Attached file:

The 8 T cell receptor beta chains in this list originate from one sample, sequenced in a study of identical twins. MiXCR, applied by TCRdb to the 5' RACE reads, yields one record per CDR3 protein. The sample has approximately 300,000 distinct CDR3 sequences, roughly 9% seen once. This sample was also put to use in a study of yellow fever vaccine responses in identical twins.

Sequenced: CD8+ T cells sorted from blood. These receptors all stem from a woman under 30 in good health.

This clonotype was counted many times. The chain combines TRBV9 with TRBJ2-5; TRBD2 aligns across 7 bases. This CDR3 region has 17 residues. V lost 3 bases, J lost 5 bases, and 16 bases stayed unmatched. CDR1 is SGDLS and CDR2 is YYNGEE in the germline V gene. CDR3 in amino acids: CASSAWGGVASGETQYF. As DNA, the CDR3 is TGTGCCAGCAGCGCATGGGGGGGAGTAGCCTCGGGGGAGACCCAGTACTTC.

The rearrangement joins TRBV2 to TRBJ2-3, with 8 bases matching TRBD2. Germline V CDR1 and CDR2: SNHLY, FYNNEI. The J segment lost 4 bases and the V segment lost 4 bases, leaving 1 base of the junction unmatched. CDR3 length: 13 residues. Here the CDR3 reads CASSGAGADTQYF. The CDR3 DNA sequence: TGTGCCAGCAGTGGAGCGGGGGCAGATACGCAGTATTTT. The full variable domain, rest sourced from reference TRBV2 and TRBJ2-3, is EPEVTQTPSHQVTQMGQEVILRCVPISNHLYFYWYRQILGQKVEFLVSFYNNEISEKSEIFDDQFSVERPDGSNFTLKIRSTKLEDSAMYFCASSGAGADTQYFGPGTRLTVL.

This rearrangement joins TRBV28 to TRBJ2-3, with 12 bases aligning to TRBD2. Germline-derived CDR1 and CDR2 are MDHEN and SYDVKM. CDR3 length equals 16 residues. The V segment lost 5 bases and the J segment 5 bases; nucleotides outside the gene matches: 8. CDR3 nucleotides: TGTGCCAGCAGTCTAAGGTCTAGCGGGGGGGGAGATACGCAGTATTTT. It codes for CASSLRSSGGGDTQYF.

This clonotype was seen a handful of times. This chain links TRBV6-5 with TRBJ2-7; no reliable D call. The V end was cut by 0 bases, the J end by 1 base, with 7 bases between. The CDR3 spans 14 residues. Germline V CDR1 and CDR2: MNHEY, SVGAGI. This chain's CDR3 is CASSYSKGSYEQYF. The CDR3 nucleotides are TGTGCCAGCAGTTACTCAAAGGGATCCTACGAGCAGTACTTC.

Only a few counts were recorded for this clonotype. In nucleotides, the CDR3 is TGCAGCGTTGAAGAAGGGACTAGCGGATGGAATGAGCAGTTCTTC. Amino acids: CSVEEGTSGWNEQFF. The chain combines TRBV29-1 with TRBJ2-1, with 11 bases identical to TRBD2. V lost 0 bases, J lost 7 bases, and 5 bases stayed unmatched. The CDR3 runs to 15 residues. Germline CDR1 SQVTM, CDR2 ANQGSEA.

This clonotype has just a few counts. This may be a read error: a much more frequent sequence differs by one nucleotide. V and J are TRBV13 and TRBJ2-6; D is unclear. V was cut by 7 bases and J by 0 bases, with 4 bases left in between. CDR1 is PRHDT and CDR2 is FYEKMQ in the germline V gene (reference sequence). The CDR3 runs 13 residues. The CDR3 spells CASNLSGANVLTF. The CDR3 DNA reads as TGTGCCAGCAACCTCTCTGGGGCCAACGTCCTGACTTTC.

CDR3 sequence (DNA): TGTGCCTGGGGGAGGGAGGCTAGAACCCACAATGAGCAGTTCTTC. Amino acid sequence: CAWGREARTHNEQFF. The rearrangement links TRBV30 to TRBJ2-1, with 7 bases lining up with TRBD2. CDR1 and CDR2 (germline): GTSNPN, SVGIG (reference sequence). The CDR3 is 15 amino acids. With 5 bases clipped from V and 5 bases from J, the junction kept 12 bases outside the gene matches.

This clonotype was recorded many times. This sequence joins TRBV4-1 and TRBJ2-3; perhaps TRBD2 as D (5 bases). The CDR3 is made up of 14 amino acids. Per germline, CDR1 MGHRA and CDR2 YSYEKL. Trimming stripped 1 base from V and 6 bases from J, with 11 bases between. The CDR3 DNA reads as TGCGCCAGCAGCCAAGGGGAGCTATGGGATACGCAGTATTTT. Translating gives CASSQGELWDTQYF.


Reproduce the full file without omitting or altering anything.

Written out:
The 8 T cell receptor beta chains in this list originate from one sample, sequenced in a study of identical twins. MiXCR, applied by TCRdb to the 5' RACE reads, yields one record per CDR3 protein. The sample has approximately 300,000 distinct CDR3 sequences, roughly 9% seen once. This sample was also put to use in a study of yellow fever vaccine responses in identical twins.

Sequenced: CD8+ T cells sorted from blood. These receptors all stem from a woman under 30 in good health.

This clonotype was counted many times. The chain combines TRBV9 with TRBJ2-5; TRBD2 aligns across 7 bases. This CDR3 region has 17 residues. V lost 3 bases, J lost 5 bases, and 16 bases stayed unmatched. CDR1 is SGDLS and CDR2 is YYNGEE in the germline V gene. CDR3 in amino acids: CASSAWGGVASGETQYF. As DNA, the CDR3 is TGTGCCAGCAGCGCATGGGGGGGAGTAGCCTCGGGGGAGACCCAGTACTTC.

The rearrangement joins TRBV2 to TRBJ2-3, with 8 bases matching TRBD2. Germline V CDR1 and CDR2: SNHLY, FYNNEI. The J segment lost 4 bases and the V segment lost 4 bases, leaving 1 base of the junction unmatched. CDR3 length: 13 residues. Here the CDR3 reads CASSGAGADTQYF. The CDR3 DNA sequence: TGTGCCAGCAGTGGAGCGGGGGCAGATACGCAGTATTTT. The full variable domain, rest sourced from reference TRBV2 and TRBJ2-3, is EPEVTQTPSHQVTQMGQEVILRCVPISNHLYFYWYRQILGQKVEFLVSFYNNEISEKSEIFDDQFSVERPDGSNFTLKIRSTKLEDSAMYFCASSGAGADTQYFGPGTRLTVL.

This rearrangement joins TRBV28 to TRBJ2-3, with 12 bases aligning to TRBD2. Germline-derived CDR1 and CDR2 are MDHEN and SYDVKM. CDR3 length equals 16 residues. The V segment lost 5 bases and the J segment 5 bases; nucleotides outside the gene matches: 8. CDR3 nucleotides: TGTGCCAGCAGTCTAAGGTCTAGCGGGGGGGGAGATACGCAGTATTTT. It codes for CASSLRSSGGGDTQYF.

This clonotype was seen a handful of times. This chain links TRBV6-5 with TRBJ2-7; no reliable D call. The V end was cut by 0 bases, the J end by 1 base, with 7 bases between. The CDR3 spans 14 residues. Germline V CDR1 and CDR2: MNHEY, SVGAGI. This chain's CDR3 is CASSYSKGSYEQYF. The CDR3 nucleotides are TGTGCCAGCAGTTACTCAAAGGGATCCTACGAGCAGTACTTC.

Only a few counts were recorded for this clonotype. In nucleotides, the CDR3 is TGCAGCGTTGAAGAAGGGACTAGCGGATGGAATGAGCAGTTCTTC. Amino acids: CSVEEGTSGWNEQFF. The chain combines TRBV29-1 with TRBJ2-1, with 11 bases identical to TRBD2. V lost 0 bases, J lost 7 bases, and 5 bases stayed unmatched. The CDR3 runs to 15 residues. Germline CDR1 SQVTM, CDR2 ANQGSEA.

This clonotype has just a few counts. This may be a read error: a much more frequent sequence differs by one nucleotide. V and J are TRBV13 and TRBJ2-6; D is unclear. V was cut by 7 bases and J by 0 bases, with 4 bases left in between. CDR1 is PRHDT and CDR2 is FYEKMQ in the germline V gene (reference sequence). The CDR3 runs 13 residues. The CDR3 spells CASNLSGANVLTF. The CDR3 DNA reads as TGTGCCAGCAACCTCTCTGGGGCCAACGTCCTGACTTTC.

CDR3 sequence (DNA): TGTGCCTGGGGGAGGGAGGCTAGAACCCACAATGAGCAGTTCTTC. Amino acid sequence: CAWGREARTHNEQFF. The rearrangement links TRBV30 to TRBJ2-1, with 7 bases lining up with TRBD2. CDR1 and CDR2 (germline): GTSNPN, SVGIG (reference sequence). The CDR3 is 15 amino acids. With 5 bases clipped from V and 5 bases from J, the junction kept 12 bases outside the gene matches.

This clonotype was recorded many times. This sequence joins TRBV4-1 and TRBJ2-3; perhaps TRBD2 as D (5 bases). The CDR3 is made up of 14 amino acids. Per germline, CDR1 MGHRA and CDR2 YSYEKL. Trimming stripped 1 base from V and 6 bases from J, with 11 bases between. The CDR3 DNA reads as TGCGCCAGCAGCCAAGGGGAGCTATGGGATACGCAGTATTTT. Translating gives CASSQGELWDTQYF.